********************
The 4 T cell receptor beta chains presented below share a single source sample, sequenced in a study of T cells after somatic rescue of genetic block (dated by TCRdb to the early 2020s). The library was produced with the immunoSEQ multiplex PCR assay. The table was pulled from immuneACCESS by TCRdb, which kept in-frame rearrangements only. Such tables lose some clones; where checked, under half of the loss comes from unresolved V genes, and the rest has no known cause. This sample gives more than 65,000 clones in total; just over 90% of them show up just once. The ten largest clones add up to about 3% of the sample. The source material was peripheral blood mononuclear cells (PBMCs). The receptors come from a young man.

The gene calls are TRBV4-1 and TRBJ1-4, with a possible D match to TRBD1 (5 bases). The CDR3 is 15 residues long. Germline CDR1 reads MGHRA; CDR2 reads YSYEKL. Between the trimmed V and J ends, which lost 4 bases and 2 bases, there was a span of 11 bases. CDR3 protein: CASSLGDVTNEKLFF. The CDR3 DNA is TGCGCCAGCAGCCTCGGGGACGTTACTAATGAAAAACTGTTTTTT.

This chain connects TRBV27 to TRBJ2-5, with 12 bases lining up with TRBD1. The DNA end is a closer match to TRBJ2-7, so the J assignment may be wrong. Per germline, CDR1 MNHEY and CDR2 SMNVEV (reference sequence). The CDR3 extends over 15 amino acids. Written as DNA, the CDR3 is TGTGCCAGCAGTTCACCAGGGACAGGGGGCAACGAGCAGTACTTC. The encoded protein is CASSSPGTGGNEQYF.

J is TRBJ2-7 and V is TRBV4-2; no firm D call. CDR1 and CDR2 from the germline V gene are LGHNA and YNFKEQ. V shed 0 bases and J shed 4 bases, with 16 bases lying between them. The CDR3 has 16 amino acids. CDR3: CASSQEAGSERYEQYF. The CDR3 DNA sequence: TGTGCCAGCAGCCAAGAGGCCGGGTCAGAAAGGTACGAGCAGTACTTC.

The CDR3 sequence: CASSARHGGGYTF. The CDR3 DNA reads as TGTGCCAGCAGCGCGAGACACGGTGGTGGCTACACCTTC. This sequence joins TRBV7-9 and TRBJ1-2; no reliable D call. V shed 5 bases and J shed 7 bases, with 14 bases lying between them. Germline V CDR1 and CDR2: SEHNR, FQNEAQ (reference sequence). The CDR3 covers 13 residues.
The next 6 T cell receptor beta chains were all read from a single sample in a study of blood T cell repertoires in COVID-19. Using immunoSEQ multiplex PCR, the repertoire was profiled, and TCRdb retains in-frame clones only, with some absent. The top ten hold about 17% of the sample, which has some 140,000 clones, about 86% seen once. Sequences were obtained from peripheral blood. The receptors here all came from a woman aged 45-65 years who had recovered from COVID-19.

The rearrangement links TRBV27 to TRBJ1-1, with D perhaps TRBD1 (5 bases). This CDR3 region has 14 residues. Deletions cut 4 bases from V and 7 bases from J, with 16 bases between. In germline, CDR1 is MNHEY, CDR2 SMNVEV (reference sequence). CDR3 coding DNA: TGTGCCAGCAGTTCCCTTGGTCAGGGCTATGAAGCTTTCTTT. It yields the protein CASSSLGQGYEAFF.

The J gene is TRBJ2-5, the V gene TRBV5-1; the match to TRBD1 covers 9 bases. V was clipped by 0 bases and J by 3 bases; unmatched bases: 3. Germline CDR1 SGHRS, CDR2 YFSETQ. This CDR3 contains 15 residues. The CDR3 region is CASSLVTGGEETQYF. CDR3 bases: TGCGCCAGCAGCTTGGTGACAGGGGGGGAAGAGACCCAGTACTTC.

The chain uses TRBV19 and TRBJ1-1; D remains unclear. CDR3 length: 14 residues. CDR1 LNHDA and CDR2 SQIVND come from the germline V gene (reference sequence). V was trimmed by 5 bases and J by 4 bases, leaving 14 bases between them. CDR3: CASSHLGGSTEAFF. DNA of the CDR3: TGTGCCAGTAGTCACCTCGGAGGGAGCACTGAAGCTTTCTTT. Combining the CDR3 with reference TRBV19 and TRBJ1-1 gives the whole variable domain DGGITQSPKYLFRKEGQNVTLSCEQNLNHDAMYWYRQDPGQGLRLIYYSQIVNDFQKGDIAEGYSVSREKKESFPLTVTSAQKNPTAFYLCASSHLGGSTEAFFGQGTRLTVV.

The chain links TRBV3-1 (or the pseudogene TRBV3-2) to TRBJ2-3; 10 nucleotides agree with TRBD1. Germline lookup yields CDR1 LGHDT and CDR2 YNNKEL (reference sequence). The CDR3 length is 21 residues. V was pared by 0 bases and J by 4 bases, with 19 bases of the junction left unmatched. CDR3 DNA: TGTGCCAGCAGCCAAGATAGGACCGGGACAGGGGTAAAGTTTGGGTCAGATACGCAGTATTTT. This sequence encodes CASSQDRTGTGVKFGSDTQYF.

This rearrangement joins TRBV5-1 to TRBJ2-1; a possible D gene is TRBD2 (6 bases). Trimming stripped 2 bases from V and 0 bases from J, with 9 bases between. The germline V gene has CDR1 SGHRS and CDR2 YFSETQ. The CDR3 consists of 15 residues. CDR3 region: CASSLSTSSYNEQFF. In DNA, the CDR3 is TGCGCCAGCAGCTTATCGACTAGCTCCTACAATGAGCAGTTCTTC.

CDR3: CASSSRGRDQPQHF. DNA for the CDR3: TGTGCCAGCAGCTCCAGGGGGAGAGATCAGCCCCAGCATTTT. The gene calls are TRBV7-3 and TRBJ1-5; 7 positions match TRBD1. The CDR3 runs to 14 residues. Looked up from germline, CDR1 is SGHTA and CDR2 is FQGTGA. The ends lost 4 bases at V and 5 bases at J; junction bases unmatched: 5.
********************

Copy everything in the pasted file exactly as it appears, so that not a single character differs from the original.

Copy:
The 4 T cell receptor beta chains presented below share a single source sample, sequenced in a study of T cells after somatic rescue of genetic block (dated by TCRdb to the early 2020s). The library was produced with the immunoSEQ multiplex PCR assay. The table was pulled from immuneACCESS by TCRdb, which kept in-frame rearrangements only. Such tables lose some clones; where checked, under half of the loss comes from unresolved V genes, and the rest has no known cause. This sample gives more than 65,000 clones in total; just over 90% of them show up just once. The ten largest clones add up to about 3% of the sample. The source material was peripheral blood mononuclear cells (PBMCs). The receptors come from a young man.

The gene calls are TRBV4-1 and TRBJ1-4, with a possible D match to TRBD1 (5 bases). The CDR3 is 15 residues long. Germline CDR1 reads MGHRA; CDR2 reads YSYEKL. Between the trimmed V and J ends, which lost 4 bases and 2 bases, there was a span of 11 bases. CDR3 protein: CASSLGDVTNEKLFF. The CDR3 DNA is TGCGCCAGCAGCCTCGGGGACGTTACTAATGAAAAACTGTTTTTT.

This chain connects TRBV27 to TRBJ2-5, with 12 bases lining up with TRBD1. The DNA end is a closer match to TRBJ2-7, so the J assignment may be wrong. Per germline, CDR1 MNHEY and CDR2 SMNVEV (reference sequence). The CDR3 extends over 15 amino acids. Written as DNA, the CDR3 is TGTGCCAGCAGTTCACCAGGGACAGGGGGCAACGAGCAGTACTTC. The encoded protein is CASSSPGTGGNEQYF.

J is TRBJ2-7 and V is TRBV4-2; no firm D call. CDR1 and CDR2 from the germline V gene are LGHNA and YNFKEQ. V shed 0 bases and J shed 4 bases, with 16 bases lying between them. The CDR3 has 16 amino acids. CDR3: CASSQEAGSERYEQYF. The CDR3 DNA sequence: TGTGCCAGCAGCCAAGAGGCCGGGTCAGAAAGGTACGAGCAGTACTTC.

The CDR3 sequence: CASSARHGGGYTF. The CDR3 DNA reads as TGTGCCAGCAGCGCGAGACACGGTGGTGGCTACACCTTC. This sequence joins TRBV7-9 and TRBJ1-2; no reliable D call. V shed 5 bases and J shed 7 bases, with 14 bases lying between them. Germline V CDR1 and CDR2: SEHNR, FQNEAQ (reference sequence). The CDR3 covers 13 residues.
The next 6 T cell receptor beta chains were all read from a single sample in a study of blood T cell repertoires in COVID-19. Using immunoSEQ multiplex PCR, the repertoire was profiled, and TCRdb retains in-frame clones only, with some absent. The top ten hold about 17% of the sample, which has some 140,000 clones, about 86% seen once. Sequences were obtained from peripheral blood. The receptors here all came from a woman aged 45-65 years who had recovered from COVID-19.

The rearrangement links TRBV27 to TRBJ1-1, with D perhaps TRBD1 (5 bases). This CDR3 region has 14 residues. Deletions cut 4 bases from V and 7 bases from J, with 16 bases between. In germline, CDR1 is MNHEY, CDR2 SMNVEV (reference sequence). CDR3 coding DNA: TGTGCCAGCAGTTCCCTTGGTCAGGGCTATGAAGCTTTCTTT. It yields the protein CASSSLGQGYEAFF.

The J gene is TRBJ2-5, the V gene TRBV5-1; the match to TRBD1 covers 9 bases. V was clipped by 0 bases and J by 3 bases; unmatched bases: 3. Germline CDR1 SGHRS, CDR2 YFSETQ. This CDR3 contains 15 residues. The CDR3 region is CASSLVTGGEETQYF. CDR3 bases: TGCGCCAGCAGCTTGGTGACAGGGGGGGAAGAGACCCAGTACTTC.

The chain uses TRBV19 and TRBJ1-1; D remains unclear. CDR3 length: 14 residues. CDR1 LNHDA and CDR2 SQIVND come from the germline V gene (reference sequence). V was trimmed by 5 bases and J by 4 bases, leaving 14 bases between them. CDR3: CASSHLGGSTEAFF. DNA of the CDR3: TGTGCCAGTAGTCACCTCGGAGGGAGCACTGAAGCTTTCTTT. Combining the CDR3 with reference TRBV19 and TRBJ1-1 gives the whole variable domain DGGITQSPKYLFRKEGQNVTLSCEQNLNHDAMYWYRQDPGQGLRLIYYSQIVNDFQKGDIAEGYSVSREKKESFPLTVTSAQKNPTAFYLCASSHLGGSTEAFFGQGTRLTVV.

The chain links TRBV3-1 (or the pseudogene TRBV3-2) to TRBJ2-3; 10 nucleotides agree with TRBD1. Germline lookup yields CDR1 LGHDT and CDR2 YNNKEL (reference sequence). The CDR3 length is 21 residues. V was pared by 0 bases and J by 4 bases, with 19 bases of the junction left unmatched. CDR3 DNA: TGTGCCAGCAGCCAAGATAGGACCGGGACAGGGGTAAAGTTTGGGTCAGATACGCAGTATTTT. This sequence encodes CASSQDRTGTGVKFGSDTQYF.

This rearrangement joins TRBV5-1 to TRBJ2-1; a possible D gene is TRBD2 (6 bases). Trimming stripped 2 bases from V and 0 bases from J, with 9 bases between. The germline V gene has CDR1 SGHRS and CDR2 YFSETQ. The CDR3 consists of 15 residues. CDR3 region: CASSLSTSSYNEQFF. In DNA, the CDR3 is TGCGCCAGCAGCTTATCGACTAGCTCCTACAATGAGCAGTTCTTC.

CDR3: CASSSRGRDQPQHF. DNA for the CDR3: TGTGCCAGCAGCTCCAGGGGGAGAGATCAGCCCCAGCATTTT. The gene calls are TRBV7-3 and TRBJ1-5; 7 positions match TRBD1. The CDR3 runs to 14 residues. Looked up from germline, CDR1 is SGHTA and CDR2 is FQGTGA. The ends lost 4 bases at V and 5 bases at J; junction bases unmatched: 5.